Nov 11

Thought Experiment: Temperature Limit of Supercooled Particles


This thought experiment was inspired from an MIT News article entitled: “For the first time, researchers see individual atoms keep away from each other or bunch up as pairs.

In summary, lowering the temperature “just a hair above absolute zero” resulted in individual atoms forming single or paired orientations.  This result is interesting when considering the advancement of superconductor technology, but that is not the concern for this thought experiment.

The scientist involved in this research, Martin Zwierlein, made a comment about reducing the temperature of  his experiment, “We haven’t played all of our tricks yet, so we think we can get colder…”


It is this temperature consideration where we assert a form of “boundary” that will be met and it is my knowledge of Particle Mutation Theory (PMT) that explains the existence of such a boundary.  See Figure 1: Sustained Temperature Of Supercooled Particles Over Time.

supercooling temperature limit
Figure 1: Depiction of a temperature limit when attempting to achieve sustained temperatures below Kelvin.
As shown in Figure 1, as you drop the temperature of atoms approaching 0 Kelvin, it will become impossible to sustain a temperature below 0 Kelvin!


Researchers studying exotic states of matter would like to drop the temperature well below zero Kelvin to observe the effects, but they are not aware of a key fundamental of particle physics as can be explained by PMT.

I do not plan to divulge that fundamental characteristic at this time, however I do want to record my assertion on this matter and welcome researchers to contact me directly if they so choose.

Furthermore, this key fundamental characteristic of particle physics is the cause for the universes observed temperature.

About the Author:

Founder & CEO of Bizstim Software Solutions. Particle Physics Enthusiast. My Particle Mutation Theory (PMT) is capable of bridging the knowledge gap between quantum physics and general relativity. This website is designed to provide thought experiments that can be used to prove the validity of PMT. Prove me wrong if you can!


  1. Christopher Binns

    Scientists are still looking for Dark Matter.

    They think it is associated with a hexa-quark or a particle with 6 quarks. I have provided a video by Anton Petrov below. Interestingly, they have been able to associate Bose-Einstein-Condensate (BEC) with this type of particle. This is ground-breaking since research on the BEC has always been conducted with super-cooling. Now they link its formation to high temperatures and pressure results shortly after the big bang.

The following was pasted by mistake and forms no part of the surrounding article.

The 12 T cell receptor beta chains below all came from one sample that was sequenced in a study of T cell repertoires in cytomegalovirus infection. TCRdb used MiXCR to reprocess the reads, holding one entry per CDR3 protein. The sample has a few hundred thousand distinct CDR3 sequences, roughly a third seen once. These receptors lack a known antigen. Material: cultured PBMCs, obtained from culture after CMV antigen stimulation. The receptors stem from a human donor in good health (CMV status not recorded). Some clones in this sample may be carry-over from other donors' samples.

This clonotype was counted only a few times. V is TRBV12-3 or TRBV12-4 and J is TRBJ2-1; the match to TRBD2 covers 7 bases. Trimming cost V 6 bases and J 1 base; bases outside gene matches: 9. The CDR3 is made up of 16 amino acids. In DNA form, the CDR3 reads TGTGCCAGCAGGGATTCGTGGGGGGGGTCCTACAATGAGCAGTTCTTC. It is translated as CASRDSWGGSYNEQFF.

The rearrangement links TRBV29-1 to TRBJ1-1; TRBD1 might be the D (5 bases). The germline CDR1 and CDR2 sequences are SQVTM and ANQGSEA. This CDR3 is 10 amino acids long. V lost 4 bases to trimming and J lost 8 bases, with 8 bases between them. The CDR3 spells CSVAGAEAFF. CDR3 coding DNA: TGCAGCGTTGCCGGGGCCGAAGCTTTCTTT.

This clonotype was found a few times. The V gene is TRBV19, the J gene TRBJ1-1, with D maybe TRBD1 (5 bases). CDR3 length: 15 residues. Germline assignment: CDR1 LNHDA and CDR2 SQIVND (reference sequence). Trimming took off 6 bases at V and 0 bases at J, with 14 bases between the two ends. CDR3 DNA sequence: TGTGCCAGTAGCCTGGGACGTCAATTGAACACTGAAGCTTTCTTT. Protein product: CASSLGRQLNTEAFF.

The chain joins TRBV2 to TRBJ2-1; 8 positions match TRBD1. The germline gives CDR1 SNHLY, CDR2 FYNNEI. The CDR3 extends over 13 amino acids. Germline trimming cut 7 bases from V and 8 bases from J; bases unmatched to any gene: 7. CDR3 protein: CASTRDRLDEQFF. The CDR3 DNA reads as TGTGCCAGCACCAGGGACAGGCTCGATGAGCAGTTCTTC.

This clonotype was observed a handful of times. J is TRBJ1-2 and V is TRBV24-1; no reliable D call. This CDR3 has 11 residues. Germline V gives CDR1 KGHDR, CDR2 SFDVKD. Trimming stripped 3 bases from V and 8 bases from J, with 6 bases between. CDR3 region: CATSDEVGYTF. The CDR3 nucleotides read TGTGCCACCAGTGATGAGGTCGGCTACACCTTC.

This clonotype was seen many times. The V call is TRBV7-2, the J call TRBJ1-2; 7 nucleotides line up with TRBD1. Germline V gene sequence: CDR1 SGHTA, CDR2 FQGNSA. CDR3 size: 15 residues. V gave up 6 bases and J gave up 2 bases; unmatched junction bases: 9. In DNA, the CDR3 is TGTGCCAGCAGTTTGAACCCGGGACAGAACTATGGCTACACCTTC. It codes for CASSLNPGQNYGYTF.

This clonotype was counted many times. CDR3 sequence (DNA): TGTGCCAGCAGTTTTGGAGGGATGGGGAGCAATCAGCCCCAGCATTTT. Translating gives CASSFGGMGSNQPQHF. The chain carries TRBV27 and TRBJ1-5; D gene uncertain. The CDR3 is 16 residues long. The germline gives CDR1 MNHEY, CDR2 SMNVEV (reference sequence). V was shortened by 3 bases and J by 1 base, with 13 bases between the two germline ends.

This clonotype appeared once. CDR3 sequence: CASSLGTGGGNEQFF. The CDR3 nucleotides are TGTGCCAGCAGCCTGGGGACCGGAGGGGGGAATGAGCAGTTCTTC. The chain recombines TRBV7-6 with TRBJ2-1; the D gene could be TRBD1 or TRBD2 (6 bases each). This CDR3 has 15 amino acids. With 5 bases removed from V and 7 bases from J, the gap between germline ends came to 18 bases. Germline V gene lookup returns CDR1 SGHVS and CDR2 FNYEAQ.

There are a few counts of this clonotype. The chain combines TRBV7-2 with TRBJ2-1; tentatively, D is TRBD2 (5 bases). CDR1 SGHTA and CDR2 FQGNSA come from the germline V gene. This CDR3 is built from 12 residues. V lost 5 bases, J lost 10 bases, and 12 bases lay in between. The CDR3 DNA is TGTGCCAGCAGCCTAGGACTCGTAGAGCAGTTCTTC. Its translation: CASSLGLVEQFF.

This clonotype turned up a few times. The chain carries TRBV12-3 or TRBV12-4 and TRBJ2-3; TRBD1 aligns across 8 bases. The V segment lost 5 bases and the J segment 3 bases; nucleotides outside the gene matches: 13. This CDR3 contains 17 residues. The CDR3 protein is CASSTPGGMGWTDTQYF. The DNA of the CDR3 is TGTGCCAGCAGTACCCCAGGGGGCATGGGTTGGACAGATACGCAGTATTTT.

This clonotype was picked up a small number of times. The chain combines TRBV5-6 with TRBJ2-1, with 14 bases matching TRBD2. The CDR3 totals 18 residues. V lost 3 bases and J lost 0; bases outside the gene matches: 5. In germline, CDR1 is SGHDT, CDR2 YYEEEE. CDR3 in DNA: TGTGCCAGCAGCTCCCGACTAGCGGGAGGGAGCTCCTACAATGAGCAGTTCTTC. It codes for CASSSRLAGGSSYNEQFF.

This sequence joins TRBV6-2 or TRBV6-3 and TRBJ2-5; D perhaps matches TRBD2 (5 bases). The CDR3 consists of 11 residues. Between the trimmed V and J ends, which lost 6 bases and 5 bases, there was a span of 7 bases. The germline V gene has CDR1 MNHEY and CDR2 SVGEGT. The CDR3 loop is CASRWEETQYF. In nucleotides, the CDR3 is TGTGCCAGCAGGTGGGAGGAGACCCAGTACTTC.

They are getting closer to the truth but their order is all wrong!

    BEC is the key to Particle Mutation Theory as well as explaining the universe. PMT explains the many disconnects between general relativity and quantum mechanics.

    Dark Matter isn’t a particle. Under very specific conditions these hexa-quark arrangements are formed. Unfortunately we are not able to observe them in nature other than for brief periods in time under scientific experiments.

    Here is the video I promised:

  2. Christopher Binns

    Scientists have glimpsed the effects of the MA and gave it the name bose-einstein condensate.

    JPL is conducting a research project on exotic states of matter. They have a research package on the ISS. They are using a magnetic field and lasers to super-cool particles close to 0 Kelvin.

    The 0 Kelvin barrier remains unbroken as I predicted.

  3. Christopher Binns


    The thought experiment here is can you super cool particles below 0 Kelvin? Is there a perceived barrier observed that is otherwise unexplained?

  4. Christopher Binns

    Are you aware of any experiments that are capable of sustaining a temperature below 0 Kelvin? Please provide links so I can check the information out. I will update this article as more information is made available. You can definitely help, even if you are not convinced of the validity of PMT. Observations matter!

Leave a Reply